Already he is scheduled to have two more removed. This time from his arm and back. The one on his arm, really, was beginning to bother him; he is at that age of uber self-consciousness, and he said people at school were starting to make comments about it. It has been changing, getting more prominent and growing in irregular size, not to mention that raw reddish tone that makes it look like it's sunburned -- all motivators for going under the knife. The one on his back is your classic "halo nevi".
My amateurish camera and mad photo skillz wash these photos out just a tad, so you have to use a bit of imagination. But you still get the idea of the "halo" effect.
They used to remove these halo naevi as a matter of course, but now they only deem it necessary when other factors are present. See those different colors in there? Most notably the darker irregularly shaped blob in the middle? Yea.
The dermatologist went ahead and took one off my own back right then and there. It was small and shallow and could be "scooped" -- a few pricks of general anesthesia and a minute later it's gone. Much akin to nicking yourself with the razor. Albeit a rather big nick.It really doesn't look like much, but the color is irregular. (Except the purple. That's the doctor's markings, I promise.) And really, with my recent history, there's no sense in waiting. Because it will keep changing. I'm half-tempted just to have them take off every mole on my body right now, just to cut to the chase. Even though today I learned that they can grow back. Because a mole I had removed at least fifteen years ago? There's another one there, in the scar, like.
But I'll spare you the photo. I do have my limits. Although you're missing out, I tell you what. I had a doctor and two interns and a technician all crowded around me like I was a specimen under a micoscope. I was quite the popular gal. You should be jealous.
I debated whether to give the wave-off at the beginning of this in case anyone is squeamish about this sort of thing. But I decided it really is an important topic about which everyone should have some knowledge. So my apologies if anyone was grossed out before they could look away. You'll get over it.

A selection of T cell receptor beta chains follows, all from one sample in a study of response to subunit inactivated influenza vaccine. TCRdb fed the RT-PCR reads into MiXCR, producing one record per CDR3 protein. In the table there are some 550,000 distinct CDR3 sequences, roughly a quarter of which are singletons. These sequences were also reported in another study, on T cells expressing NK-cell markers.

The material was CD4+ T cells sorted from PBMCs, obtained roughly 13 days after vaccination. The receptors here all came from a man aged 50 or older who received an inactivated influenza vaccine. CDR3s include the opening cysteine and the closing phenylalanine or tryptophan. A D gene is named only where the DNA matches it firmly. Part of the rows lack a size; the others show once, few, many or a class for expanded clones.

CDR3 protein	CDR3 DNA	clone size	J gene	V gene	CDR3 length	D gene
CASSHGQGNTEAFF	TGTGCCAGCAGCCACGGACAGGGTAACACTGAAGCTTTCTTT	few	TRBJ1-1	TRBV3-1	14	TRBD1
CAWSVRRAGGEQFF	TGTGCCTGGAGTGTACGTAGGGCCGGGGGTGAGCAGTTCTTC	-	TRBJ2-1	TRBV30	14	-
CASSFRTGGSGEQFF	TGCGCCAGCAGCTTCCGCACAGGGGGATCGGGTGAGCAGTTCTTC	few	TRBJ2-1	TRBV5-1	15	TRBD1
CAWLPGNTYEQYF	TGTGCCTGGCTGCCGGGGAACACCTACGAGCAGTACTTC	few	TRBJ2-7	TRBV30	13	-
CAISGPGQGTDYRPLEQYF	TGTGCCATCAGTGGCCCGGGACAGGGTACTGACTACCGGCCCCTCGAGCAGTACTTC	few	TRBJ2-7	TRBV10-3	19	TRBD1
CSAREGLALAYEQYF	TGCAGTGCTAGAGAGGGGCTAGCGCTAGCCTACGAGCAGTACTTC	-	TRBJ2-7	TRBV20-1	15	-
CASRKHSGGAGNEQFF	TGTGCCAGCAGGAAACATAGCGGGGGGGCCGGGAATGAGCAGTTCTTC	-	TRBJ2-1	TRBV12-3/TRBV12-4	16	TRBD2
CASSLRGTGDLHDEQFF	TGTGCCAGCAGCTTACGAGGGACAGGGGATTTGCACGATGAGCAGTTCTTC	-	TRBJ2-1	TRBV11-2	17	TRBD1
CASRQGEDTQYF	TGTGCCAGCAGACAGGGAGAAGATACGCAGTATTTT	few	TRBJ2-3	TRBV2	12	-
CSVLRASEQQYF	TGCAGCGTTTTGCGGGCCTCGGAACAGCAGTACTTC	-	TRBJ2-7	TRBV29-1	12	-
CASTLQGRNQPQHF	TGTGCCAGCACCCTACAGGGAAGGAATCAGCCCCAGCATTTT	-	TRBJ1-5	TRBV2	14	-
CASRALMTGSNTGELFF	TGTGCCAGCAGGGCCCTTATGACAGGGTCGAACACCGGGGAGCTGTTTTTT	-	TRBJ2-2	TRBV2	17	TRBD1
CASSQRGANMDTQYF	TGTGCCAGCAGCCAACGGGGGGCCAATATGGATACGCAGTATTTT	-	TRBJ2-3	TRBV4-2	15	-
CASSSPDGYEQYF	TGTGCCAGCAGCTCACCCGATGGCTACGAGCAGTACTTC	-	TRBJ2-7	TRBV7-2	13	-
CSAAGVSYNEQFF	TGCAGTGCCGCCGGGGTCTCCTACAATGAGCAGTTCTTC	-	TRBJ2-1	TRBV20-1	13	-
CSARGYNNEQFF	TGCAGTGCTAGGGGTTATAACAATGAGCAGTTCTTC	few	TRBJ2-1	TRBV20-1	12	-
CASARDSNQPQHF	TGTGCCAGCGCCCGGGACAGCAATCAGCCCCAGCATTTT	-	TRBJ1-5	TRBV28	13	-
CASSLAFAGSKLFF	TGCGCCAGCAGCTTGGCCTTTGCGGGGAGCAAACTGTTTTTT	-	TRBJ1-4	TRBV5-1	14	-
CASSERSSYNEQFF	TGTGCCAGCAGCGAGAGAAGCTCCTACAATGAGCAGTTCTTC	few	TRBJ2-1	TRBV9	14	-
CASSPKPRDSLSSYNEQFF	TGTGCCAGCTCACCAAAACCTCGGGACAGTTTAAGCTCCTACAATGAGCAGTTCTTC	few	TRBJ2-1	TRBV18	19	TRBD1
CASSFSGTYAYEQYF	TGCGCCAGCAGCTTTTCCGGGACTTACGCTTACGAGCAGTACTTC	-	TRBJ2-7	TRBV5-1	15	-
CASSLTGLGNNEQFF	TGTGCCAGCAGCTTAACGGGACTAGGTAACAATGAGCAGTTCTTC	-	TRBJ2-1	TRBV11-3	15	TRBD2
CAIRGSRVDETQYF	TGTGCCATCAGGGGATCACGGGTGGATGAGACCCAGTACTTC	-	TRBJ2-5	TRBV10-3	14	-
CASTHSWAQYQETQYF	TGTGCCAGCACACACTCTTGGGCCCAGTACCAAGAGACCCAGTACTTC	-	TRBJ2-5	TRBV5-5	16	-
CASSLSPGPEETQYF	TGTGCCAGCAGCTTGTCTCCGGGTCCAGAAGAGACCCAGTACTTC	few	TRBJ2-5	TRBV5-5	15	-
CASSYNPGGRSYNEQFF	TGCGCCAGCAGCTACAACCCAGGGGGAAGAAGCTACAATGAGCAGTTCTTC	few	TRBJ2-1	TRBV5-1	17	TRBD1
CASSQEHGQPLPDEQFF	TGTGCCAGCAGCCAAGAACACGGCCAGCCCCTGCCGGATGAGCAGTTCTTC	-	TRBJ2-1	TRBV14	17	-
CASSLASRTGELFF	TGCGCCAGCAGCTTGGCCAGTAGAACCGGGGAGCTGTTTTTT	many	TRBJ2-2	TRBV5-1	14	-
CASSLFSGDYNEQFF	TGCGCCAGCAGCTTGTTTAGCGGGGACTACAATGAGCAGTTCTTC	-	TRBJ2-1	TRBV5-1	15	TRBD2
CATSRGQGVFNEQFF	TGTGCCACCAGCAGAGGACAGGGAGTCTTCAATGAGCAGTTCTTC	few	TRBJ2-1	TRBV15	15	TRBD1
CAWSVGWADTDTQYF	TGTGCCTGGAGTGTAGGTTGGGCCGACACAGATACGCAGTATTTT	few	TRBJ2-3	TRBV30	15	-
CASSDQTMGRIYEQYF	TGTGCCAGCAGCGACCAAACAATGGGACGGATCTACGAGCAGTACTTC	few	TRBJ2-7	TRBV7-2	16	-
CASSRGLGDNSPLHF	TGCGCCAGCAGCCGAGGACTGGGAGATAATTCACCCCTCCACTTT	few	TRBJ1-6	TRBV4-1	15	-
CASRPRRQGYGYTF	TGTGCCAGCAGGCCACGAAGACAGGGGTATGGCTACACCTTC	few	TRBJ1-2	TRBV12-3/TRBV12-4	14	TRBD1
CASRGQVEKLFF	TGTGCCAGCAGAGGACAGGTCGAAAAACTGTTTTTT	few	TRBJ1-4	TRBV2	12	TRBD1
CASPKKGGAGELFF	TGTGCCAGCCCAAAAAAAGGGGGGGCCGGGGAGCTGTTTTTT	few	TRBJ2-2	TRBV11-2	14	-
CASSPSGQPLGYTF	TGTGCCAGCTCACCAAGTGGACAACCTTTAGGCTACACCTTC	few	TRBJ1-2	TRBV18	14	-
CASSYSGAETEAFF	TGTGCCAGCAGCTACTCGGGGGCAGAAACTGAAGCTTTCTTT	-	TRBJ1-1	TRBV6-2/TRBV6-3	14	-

It is very, very important to keep on top of any changes that might occur in your own moles, as well as those of your children -- even ones on your spouse that they can't easily see, especially on the back. When I called attention to my mole last year, the one that ended up being melanoma, the physician was not impressed. She subtly discouraged me from having it removed as it would leave an unsightly scar in a fairly prominent area (my forearm).
When she called me three weeks later with the results she was duly respectful and readily congratulated me for looking out for myself. I for one was readily confounded that I was right: I mean, no one wants to be right about something that might be cancerous. I like to think I was one more notch in her belt that will cause her to pause and lend respect for her patients and their instincts about their bodies.
And now that I finally gotten around to getting Conner and me our first dermatologist appointment since we moved, I am resolved to stay more on top of this by simply taking photos of our moles every six months or so as a way of documenting any possible changes. I think they'll make a fabulous scrapbook someday. But I promise I won't blog about them.
At least not for another six months.